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TMJ Doctor: Treating This Disorder

This article offers an overview of temporomandibular joint disorder, and when you should seek a TMJ specialist for treatment. Read on to learn more. The temporomandibular joint, located on each side of your head near the lower jaw line in front of your ears, allows you to talk, chew and yawn. TMJ disorder can cause your jaw to feel tender or painful and make it hard for you to open and close your mouth fully. There are several root causes for TMJ disorder including age, gender, pre existing conditions and even birth defects.

Anyone can get TMJ, but women in their thirties to fifties are more prone to TMJ than their male counterparts. People who were born with a jaw defect are also more prone to suffering later in life from TMJ disorder. It also occurs more often in people with certain pre existing medical conditions including rheumatoid arthritis, fibromyalgia, and chronic fatigue syndrome or sleep disorders.

The symptoms of this disorder include pain or tenderness, aching around your ears, difficulty chewing, headaches and difficulty opening or closing your mouth. For many people the symptoms go away on their own or they can control the discomfort by self medicating.

However, if your symptoms are not going away or getting better your first stop should be your dentist, who may be able to treat your symptoms with corrective dental treatments including replacing caps, crowns or fillings that are old or missing that may be affecting how you bite which can cause TMJ symptoms. Or your dentist may refer you to a TMJ doctor who specializes in this disorder to help treat you.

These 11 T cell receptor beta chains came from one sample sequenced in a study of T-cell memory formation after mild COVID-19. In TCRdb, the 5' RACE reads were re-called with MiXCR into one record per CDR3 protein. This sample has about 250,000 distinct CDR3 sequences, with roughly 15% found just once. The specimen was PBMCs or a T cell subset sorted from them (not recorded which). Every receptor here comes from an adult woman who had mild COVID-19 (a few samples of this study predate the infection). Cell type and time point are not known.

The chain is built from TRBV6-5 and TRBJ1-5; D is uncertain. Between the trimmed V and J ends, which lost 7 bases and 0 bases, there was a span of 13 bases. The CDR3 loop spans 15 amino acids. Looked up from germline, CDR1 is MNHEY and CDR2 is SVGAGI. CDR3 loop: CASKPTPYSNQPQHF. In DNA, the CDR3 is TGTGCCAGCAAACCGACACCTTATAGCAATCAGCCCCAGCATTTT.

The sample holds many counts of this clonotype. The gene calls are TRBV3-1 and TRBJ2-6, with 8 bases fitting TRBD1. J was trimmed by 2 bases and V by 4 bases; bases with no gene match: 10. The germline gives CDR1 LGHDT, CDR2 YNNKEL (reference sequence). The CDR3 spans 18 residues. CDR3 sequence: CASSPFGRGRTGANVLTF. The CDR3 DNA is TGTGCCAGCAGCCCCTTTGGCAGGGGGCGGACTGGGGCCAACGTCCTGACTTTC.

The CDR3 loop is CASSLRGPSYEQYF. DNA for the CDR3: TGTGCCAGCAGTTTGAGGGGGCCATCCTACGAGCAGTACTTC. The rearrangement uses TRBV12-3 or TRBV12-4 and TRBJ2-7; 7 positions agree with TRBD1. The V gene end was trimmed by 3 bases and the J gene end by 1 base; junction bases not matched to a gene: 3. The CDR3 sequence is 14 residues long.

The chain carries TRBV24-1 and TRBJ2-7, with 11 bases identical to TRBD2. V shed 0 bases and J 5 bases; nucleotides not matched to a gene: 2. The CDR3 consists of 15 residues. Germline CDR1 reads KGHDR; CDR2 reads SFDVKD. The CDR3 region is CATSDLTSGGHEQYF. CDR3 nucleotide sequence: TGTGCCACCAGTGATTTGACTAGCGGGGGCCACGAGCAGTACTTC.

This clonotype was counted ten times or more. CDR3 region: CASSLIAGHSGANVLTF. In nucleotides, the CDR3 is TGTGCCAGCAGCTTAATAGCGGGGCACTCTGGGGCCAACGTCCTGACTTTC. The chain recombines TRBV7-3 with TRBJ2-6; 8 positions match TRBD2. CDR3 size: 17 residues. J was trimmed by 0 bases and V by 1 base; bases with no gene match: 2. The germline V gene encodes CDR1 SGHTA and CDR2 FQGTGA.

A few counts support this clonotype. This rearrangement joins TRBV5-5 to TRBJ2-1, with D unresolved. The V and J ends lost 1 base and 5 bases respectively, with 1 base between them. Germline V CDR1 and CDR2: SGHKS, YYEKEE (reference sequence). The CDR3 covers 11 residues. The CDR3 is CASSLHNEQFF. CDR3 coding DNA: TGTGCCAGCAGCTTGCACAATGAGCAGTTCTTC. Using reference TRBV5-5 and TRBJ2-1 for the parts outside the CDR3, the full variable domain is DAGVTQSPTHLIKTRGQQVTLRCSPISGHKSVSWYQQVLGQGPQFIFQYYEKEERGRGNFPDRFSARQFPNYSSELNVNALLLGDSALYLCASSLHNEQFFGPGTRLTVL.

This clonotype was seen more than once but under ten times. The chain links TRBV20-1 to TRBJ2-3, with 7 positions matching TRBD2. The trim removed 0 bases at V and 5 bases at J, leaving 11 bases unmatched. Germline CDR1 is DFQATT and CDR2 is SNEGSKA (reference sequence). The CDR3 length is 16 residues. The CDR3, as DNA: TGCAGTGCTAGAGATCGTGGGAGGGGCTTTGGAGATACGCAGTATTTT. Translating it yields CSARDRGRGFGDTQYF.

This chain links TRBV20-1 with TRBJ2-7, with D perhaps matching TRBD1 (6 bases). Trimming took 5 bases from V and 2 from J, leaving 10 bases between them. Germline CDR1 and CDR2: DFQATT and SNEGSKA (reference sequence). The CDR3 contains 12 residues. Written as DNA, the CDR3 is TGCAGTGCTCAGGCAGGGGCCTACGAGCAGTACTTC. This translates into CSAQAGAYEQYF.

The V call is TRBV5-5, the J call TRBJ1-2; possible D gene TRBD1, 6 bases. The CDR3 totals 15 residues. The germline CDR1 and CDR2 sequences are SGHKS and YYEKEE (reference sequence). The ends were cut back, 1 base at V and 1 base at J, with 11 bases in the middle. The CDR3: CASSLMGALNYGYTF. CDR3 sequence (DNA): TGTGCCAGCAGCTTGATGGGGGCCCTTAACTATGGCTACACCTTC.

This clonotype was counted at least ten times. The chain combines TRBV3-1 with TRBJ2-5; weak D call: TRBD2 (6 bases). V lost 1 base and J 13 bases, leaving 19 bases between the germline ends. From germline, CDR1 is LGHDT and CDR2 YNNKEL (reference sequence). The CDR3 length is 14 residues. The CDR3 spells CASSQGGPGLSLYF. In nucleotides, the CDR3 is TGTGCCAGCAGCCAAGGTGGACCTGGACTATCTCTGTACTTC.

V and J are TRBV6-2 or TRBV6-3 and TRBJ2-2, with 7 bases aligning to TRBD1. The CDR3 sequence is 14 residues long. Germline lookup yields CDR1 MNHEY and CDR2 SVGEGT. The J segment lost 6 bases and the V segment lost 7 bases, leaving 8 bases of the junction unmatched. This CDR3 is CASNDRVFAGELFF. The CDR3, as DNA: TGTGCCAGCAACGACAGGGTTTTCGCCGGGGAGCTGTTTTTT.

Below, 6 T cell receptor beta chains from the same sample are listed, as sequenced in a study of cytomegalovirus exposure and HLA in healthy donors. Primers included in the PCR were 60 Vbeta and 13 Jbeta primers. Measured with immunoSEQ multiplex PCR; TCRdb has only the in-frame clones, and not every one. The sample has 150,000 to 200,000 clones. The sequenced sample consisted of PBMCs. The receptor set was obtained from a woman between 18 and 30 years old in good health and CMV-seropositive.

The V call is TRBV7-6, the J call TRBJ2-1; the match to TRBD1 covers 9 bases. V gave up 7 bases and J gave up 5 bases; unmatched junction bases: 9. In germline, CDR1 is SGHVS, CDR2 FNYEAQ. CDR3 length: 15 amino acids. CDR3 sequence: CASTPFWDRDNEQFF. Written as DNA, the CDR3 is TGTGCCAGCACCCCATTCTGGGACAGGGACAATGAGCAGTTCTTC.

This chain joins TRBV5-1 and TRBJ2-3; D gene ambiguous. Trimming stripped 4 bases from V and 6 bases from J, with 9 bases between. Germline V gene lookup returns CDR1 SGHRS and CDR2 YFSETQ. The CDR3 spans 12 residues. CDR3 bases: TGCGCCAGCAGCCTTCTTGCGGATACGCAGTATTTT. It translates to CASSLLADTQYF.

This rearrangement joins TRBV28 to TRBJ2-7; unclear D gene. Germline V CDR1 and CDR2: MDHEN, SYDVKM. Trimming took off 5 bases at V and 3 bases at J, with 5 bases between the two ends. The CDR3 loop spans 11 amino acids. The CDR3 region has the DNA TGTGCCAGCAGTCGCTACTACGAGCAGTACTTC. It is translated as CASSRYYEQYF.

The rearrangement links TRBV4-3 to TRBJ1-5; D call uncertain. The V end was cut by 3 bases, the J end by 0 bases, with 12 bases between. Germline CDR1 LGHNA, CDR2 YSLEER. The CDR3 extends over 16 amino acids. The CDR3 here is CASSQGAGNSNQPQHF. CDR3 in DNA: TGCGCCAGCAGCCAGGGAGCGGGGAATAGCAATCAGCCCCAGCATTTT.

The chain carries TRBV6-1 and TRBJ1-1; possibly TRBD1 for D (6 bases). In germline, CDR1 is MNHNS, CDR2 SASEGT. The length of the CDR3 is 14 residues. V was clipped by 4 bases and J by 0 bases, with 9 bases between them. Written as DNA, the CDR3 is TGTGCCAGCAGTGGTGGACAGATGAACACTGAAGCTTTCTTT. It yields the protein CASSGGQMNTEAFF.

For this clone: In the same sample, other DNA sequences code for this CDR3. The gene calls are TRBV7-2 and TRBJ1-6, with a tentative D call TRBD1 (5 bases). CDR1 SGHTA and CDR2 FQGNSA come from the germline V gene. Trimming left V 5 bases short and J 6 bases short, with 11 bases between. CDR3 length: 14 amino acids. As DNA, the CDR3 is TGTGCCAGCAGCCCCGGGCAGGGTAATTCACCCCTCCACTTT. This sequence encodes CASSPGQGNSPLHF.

A TMJ doctor will probably do several things to assess your condition including take x-rays, a CT scan or an MRI — depending on how extensive the problem is — so they can make an accurate assessment of your jaw. From there, your TMJ doctor may recommend several options to help alleviate your symptoms including medication, dental intervention if it already has not been attempted, or more rarely surgery.

There are several different types of medicine your TMJ doctor may prescribe including pain medication, anti depressants, muscle relaxers, cortisone shots, and even BOTOX. What your doctor prescribes will greatly depend on your symptoms and the root cause. For example, some patients grind their teeth because of stress and aggravate their TMJ condition. Antidepressants and cognitive therapy may work together to help a patient such as this find relief from their symptoms and help them to stop their disorder at the root level.

For other patients a dental intervention may be more appropriate, such as the use of a bite guard or replacing missing caps or fillings to help correct a bite pattern that is leading to the problem.
Surgery is a rare option and one that is generally not recommended. However in some instances surgery to either repair or replace the temporomandibular joint may be the only option left if your disorder has not responded to any other treatment and your pain is severe enough.

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